Tower in Puerto Madero+
The way I see it, building a tower presents three architectural problems. One has more to do with the sculptural, with the objectual character that the tower takes on as it becomes a reference in the urban landscape. The problem of structure, traditionally much reflected on, is in my opinion relegated to a more instrumental plane, although in no way does it cease to be important.
The two more interesting issues are program and the treatment of the ground in its connection with the building. Both can be tackled in urban terms—this would be the most convenient approach—and hence they take on a significance and a stature that free them from a purely objectual treatment, from the “who builds the strangest object” contest that is so common nowadays.
In the case that concerns us here, because of the specifics of the program—apartments, hotel, recreational spaces, and services—we can take the tower as a continuation of the public space that the street-boulevard is. This idea led us to treat the lower levels as something rich and complex, not just programmatically but also spatially and formally. These lower floors are the first link in a chain of public uses that unfold from level to level as the building rises. Between the apartments on the lower floors and the hotel taking up the topmost levels is a public foyer with restaurants and other services. At the top of the tower, more restaurants, swimming pools, and other facilities form the third link in the chain of public uses that, starting at ground level and continuing up the entire height of the tower, presents the built volume not as something detached from urban reality, nor as an object that’s been dumped on the edge of the scene, regarded only with indifference, but rather as a system that continues the street upwards.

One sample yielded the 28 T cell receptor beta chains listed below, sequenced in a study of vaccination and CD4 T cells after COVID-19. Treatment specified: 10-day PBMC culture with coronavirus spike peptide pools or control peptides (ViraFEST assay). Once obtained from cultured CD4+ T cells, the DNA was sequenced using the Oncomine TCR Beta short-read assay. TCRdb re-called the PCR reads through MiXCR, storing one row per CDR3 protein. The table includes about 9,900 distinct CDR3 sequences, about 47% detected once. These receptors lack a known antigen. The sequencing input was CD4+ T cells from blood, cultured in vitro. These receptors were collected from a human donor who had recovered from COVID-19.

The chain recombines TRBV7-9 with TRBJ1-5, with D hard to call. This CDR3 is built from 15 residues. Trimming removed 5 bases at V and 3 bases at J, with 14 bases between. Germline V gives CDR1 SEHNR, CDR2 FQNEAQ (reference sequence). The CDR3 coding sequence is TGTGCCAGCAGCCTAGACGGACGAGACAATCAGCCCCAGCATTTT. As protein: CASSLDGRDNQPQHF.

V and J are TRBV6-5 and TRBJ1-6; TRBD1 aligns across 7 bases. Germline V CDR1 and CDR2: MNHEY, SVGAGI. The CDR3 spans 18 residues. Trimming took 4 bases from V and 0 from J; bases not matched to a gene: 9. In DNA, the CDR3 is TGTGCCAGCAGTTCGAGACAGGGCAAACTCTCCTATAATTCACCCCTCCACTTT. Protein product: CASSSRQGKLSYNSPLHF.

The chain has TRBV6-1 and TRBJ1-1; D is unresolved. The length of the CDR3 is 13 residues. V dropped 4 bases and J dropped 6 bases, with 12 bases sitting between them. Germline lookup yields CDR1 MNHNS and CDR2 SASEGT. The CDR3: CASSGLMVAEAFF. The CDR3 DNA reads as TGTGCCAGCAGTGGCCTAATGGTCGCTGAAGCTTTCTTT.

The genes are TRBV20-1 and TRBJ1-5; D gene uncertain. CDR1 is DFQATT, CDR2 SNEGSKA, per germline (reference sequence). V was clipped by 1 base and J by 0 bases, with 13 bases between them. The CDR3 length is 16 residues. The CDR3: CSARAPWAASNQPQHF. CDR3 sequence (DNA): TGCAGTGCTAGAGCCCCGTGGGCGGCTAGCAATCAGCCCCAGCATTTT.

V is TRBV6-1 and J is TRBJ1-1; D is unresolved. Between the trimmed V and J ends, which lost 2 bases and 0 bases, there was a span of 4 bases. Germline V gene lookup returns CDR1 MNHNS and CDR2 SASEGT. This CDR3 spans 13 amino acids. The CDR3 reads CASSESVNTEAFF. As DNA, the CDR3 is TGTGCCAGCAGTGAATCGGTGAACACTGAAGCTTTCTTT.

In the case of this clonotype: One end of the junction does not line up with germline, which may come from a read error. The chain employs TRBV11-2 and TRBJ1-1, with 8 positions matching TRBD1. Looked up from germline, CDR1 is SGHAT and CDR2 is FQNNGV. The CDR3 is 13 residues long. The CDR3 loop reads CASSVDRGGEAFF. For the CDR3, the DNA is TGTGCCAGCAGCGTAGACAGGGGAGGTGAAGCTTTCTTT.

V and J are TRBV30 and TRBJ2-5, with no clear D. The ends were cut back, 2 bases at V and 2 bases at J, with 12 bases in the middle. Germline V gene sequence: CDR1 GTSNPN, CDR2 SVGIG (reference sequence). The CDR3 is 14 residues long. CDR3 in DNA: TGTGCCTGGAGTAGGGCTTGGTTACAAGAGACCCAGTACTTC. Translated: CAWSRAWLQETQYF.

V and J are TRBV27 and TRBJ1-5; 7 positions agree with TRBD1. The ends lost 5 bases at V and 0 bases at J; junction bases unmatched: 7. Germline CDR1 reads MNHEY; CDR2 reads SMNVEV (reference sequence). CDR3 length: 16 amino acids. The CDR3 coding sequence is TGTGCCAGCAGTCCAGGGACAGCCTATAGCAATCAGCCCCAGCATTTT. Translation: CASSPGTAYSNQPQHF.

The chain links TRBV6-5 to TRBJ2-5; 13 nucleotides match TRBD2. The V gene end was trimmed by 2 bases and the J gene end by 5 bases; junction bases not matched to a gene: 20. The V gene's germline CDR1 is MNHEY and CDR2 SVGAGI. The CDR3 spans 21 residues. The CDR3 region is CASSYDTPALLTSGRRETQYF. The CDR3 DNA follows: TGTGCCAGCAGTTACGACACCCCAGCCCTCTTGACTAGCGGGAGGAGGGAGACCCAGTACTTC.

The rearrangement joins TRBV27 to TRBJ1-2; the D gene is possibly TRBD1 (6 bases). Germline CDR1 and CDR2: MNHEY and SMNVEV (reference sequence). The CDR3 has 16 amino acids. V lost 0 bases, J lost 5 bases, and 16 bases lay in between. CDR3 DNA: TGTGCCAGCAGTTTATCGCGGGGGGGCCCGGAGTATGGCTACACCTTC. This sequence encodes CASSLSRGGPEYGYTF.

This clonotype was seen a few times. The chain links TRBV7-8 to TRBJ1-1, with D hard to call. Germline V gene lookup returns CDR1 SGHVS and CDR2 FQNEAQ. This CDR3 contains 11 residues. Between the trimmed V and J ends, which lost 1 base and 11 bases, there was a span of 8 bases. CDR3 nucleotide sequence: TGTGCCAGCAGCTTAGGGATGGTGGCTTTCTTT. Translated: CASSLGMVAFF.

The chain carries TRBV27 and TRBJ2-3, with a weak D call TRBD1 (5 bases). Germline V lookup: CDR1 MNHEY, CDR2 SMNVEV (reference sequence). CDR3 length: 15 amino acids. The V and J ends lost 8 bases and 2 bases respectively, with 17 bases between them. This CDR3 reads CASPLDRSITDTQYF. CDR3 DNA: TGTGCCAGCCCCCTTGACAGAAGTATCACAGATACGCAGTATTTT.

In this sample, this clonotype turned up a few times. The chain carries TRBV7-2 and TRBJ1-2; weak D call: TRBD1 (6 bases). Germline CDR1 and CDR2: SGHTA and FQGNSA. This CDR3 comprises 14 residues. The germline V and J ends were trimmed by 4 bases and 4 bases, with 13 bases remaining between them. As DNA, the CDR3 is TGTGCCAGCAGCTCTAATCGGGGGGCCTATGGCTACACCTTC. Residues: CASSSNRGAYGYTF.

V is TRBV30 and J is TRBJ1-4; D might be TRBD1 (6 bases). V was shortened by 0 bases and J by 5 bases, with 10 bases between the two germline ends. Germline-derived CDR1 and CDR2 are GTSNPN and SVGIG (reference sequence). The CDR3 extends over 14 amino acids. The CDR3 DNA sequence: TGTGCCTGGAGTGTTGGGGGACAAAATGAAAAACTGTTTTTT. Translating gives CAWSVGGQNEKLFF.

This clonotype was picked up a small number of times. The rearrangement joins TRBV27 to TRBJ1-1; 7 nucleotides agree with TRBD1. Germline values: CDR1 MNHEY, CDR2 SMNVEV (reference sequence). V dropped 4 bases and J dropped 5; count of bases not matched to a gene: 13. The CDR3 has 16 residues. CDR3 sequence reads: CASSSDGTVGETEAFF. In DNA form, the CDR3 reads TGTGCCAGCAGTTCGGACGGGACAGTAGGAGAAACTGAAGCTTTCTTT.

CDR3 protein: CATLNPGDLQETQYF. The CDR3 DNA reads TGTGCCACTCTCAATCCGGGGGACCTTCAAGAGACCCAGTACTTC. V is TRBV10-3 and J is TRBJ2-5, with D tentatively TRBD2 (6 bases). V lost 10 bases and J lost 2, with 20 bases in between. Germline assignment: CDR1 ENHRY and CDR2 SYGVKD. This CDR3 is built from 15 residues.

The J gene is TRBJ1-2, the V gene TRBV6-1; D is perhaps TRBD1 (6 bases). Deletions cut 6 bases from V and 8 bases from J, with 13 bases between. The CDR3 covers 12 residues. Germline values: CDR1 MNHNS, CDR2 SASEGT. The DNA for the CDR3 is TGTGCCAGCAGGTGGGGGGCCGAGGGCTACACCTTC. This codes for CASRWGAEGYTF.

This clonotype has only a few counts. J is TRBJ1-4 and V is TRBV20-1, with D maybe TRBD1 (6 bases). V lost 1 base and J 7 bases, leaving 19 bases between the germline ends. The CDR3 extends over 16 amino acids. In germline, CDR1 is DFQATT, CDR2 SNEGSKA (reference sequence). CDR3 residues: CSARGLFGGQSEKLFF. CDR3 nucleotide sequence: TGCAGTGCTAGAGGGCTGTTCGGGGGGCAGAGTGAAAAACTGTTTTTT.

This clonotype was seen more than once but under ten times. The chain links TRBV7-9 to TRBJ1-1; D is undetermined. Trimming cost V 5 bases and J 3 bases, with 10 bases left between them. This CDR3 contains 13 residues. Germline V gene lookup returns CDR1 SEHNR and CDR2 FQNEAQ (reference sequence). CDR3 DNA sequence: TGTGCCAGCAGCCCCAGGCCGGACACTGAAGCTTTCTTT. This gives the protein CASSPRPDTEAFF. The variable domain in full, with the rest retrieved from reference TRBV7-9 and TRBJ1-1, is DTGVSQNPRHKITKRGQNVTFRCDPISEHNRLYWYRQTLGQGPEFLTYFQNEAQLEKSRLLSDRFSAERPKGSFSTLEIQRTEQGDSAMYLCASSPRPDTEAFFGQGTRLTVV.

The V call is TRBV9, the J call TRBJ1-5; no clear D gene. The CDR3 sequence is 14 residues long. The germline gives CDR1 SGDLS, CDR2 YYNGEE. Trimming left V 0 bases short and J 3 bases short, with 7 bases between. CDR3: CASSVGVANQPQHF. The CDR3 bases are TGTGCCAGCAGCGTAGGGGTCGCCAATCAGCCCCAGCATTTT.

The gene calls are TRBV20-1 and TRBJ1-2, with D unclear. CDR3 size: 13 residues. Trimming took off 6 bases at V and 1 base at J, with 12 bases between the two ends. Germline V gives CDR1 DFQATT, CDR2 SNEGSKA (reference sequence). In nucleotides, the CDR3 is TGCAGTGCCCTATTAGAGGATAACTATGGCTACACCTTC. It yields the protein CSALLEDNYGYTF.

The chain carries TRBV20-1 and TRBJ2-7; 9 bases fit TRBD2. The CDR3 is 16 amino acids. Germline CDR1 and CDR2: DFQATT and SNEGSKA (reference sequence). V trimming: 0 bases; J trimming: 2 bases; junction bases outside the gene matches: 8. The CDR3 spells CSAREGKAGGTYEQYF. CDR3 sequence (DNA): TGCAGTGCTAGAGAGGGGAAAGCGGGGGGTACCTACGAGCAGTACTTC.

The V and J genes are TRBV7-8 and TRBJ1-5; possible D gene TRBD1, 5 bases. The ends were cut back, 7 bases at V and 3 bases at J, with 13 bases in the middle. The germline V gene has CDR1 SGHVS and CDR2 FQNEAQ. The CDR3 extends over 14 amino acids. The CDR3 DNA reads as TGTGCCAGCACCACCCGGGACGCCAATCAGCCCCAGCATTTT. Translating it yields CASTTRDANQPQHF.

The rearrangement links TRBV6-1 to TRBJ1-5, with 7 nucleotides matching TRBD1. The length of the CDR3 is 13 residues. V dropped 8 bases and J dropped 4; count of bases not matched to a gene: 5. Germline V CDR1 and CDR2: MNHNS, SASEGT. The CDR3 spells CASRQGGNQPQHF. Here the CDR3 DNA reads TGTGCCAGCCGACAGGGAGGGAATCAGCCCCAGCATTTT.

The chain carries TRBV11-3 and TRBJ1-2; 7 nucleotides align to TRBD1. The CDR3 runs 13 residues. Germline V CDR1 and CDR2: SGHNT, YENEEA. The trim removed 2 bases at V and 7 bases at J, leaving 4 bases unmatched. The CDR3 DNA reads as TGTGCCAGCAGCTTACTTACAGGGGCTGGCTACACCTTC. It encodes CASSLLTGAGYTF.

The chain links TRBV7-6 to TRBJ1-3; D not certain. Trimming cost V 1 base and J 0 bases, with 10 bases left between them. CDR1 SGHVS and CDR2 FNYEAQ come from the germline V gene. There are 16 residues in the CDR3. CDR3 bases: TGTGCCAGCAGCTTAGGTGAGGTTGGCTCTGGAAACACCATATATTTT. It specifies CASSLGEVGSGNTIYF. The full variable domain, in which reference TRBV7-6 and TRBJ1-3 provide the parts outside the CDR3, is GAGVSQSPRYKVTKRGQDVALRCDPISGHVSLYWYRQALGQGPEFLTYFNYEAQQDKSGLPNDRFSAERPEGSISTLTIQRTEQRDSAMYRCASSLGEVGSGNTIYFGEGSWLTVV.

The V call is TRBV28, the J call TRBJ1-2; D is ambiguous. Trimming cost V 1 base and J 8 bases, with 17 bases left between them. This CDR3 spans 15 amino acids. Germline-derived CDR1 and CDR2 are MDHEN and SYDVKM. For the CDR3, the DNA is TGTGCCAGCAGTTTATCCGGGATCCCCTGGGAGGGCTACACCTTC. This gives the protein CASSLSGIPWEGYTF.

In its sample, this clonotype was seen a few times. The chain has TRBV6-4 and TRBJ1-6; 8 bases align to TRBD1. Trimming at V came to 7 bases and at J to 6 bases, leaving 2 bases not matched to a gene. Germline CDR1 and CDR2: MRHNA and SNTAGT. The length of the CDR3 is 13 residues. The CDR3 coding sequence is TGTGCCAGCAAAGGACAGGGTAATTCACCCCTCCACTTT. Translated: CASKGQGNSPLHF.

Ciudad Autónoma de Buenos Aires, Argentina